Tribit StormBox vs. Tribit XSound Go review: I dropped them in the pool to PROVE if they’re waterproof


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Erin Lawrence

If someone asks me buying advice for a decent Bluetooth speaker that undercuts the competition in price, Tribit is often the brand I think of. When I reviewed both the Tribit XSound Mega and Tribit StormBox Pro, I found them to be very capable speakers with no clear standout features other than that awesome price point. Plus other reviewers agree too which is why you often see one of these Tribit speakers as the top ultra-value recommendation in Bluetooth speaker buying guides. But what if your budget is below a hundred bucks and you really don’t want to skimp on features such as good sound quality at higher volumes and outdoor friendliness? I would advise keeping your eye on the Tribit brand as it offers even more affordable options. I’ll be comparing two of them – the five-year old Tribit StormBox and the more modern but ultra budget Tribit XSound Go.

Tribit StormBox vs. Tribit XSound Go


It’s tough to pick one winner since these low cost speakers are both surprisingly capable and sound good. We can recommend either one, depending on your specific needs, but we think the XSound Go is a steal!


  • Great sound for size, price
  • Very portable
  • Carrying lanyards on both
  • Waterproof
  • Feel rugged
  • Solid battery life


  • Basic design
  • No dust resistance

Physical Comparison

The Tribit StormBox is a cylindrical-shaped speaker that is roughly the same size as those 12-ounce vacuum-sealed beverage bottles so you just might be able to fit it in your backpack’s water bottle sleeve. But that isn’t the only way you can travel with it as the 1.2-pound speaker also has a built-in neoprene strap for easy carrying or hanging. You can use it standing on its end or laying flat. Big graphic buttons give you fast access to volume and play/pause, while the power and Bluetooth buttons are on the back with the Xtra Bass booster.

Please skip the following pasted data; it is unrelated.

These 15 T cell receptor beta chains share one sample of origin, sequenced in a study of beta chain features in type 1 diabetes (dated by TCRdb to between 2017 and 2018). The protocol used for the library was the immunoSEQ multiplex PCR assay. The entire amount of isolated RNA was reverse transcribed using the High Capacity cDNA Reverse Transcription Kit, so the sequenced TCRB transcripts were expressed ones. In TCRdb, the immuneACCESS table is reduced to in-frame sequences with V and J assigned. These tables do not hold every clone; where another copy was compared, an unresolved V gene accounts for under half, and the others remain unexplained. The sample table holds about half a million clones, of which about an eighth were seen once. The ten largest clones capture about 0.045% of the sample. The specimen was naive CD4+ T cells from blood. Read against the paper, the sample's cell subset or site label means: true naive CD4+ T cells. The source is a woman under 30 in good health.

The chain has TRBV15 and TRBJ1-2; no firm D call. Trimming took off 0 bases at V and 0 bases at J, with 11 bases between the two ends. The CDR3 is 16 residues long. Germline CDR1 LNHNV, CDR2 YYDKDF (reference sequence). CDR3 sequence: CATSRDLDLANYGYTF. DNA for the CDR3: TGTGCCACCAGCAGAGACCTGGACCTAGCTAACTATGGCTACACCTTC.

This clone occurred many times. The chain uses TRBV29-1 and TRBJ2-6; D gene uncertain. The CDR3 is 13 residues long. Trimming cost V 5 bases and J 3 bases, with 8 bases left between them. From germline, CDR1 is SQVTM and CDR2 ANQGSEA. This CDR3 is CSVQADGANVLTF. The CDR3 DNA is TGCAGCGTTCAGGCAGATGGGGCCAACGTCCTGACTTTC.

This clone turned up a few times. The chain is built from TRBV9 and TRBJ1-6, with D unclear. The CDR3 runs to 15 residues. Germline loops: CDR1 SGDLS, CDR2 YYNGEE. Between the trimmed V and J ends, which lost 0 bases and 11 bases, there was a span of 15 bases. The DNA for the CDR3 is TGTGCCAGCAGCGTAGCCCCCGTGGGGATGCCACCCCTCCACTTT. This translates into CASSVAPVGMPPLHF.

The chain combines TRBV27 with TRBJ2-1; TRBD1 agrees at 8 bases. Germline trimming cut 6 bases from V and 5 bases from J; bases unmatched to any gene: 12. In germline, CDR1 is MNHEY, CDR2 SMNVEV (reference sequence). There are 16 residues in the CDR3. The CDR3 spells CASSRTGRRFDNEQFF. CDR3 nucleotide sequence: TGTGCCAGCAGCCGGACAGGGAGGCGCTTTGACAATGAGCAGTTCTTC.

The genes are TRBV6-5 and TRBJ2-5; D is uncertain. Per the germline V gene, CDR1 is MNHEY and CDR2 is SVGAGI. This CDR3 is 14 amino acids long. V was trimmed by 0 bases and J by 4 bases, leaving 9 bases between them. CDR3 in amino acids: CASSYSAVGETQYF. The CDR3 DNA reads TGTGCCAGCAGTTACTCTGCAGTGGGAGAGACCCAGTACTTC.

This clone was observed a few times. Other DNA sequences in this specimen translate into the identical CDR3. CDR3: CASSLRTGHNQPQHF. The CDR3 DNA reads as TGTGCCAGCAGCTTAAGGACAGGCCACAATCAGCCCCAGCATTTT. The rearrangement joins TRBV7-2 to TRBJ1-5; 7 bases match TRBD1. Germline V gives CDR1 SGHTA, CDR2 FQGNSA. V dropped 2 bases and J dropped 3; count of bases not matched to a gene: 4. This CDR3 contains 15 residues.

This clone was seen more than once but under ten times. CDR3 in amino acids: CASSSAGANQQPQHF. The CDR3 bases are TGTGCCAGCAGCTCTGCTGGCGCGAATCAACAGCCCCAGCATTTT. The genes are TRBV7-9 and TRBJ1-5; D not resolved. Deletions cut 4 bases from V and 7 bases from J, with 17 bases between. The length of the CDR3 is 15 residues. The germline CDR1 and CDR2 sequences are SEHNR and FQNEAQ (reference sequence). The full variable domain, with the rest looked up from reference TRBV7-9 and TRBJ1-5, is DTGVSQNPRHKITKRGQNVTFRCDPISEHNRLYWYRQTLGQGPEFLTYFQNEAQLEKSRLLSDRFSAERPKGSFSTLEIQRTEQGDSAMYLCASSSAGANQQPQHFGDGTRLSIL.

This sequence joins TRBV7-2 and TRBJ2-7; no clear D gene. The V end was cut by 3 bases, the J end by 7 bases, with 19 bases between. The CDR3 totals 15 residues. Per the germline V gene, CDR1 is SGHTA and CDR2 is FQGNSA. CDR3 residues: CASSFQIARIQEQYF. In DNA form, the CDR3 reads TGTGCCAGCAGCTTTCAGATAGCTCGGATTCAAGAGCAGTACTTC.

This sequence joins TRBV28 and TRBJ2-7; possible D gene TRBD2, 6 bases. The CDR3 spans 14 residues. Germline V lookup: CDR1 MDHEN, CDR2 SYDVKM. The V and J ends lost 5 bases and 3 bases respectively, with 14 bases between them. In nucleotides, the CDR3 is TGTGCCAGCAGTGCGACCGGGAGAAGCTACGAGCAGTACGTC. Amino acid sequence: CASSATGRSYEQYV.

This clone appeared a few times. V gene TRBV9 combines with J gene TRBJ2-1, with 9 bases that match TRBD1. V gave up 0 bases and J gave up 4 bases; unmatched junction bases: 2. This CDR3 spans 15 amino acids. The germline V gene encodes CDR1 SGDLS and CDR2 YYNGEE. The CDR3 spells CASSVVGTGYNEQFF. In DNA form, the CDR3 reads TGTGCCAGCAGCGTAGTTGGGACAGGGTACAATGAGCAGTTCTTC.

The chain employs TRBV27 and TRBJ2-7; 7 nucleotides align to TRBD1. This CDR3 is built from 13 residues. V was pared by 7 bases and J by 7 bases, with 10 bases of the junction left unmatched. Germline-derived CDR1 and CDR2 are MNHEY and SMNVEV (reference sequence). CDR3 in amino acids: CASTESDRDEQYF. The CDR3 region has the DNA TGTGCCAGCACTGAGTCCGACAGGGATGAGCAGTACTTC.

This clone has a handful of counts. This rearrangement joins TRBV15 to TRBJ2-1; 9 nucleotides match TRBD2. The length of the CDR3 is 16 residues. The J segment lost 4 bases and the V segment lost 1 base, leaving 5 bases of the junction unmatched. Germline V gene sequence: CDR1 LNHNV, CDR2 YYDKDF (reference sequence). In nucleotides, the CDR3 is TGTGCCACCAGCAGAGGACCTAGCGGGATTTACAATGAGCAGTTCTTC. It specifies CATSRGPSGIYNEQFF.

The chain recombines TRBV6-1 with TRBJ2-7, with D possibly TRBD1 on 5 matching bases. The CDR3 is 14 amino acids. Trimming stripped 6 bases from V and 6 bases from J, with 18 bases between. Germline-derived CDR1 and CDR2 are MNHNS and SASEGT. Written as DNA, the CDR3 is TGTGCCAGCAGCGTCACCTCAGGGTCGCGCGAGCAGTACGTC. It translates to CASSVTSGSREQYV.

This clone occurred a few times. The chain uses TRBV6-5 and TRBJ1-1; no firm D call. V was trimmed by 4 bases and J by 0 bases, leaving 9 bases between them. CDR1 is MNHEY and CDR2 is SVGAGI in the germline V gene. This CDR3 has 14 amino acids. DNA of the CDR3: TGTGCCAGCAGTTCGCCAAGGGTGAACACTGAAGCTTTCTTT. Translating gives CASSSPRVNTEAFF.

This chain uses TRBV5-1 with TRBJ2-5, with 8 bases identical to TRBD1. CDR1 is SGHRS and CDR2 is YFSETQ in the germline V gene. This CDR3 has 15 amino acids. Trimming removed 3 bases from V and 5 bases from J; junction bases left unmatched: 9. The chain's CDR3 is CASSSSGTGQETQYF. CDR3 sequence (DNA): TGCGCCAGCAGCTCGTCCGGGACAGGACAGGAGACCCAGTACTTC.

The Tribit XSound Go is roughly 0.3 pounds lighter and a bit smaller while having a curvier pill-shaped design and no neoprene strap but you still get a black cord lanyard. Due to the curves it’s only used laying flat.

Are they waterproof? See what happened when I DUNKED them

Both products boast an IPX7 waterproof design which makes them decent shower or pool speakers but I would be careful taking them to a beach or hiking trip as IPX7 lacks dustproof capabilities.

One last point on the IP rating… both can stand submersion for a short time, but while the X sound Go will float back to the top, the StormBox is a sinker, so you wouldn’t want it for deep water.

How does it sound? Tribit StormBox vs. Tribit XSound Go

The StormBox’s larger frame allows Tribit to fit dual 12-watt woofers on each side providing decent 360-degree audio coverage without distortion at about 75% volume. If you are looking for added bass, you’ll appreciate the dedicated XBass button which delivers even richer lows without sacrificing clarity or overpowering the trebles or mids. The sound is good, with solid clarity, and a decent balance between the highs and lows. There is a bit of a raspiness to it, which isn’t uncommon in smaller budget speakers. Music aficionados might be bothered by this but the average consumer probably won’t care.

The dual 8-watt drivers within the XSound Go simply can’t match those bass levels but can still emit loud and fairly clear audio even at near top volumes. This speaker does lean a bit more towards the high end but its vocal clarity and overall sound is actually pretty great.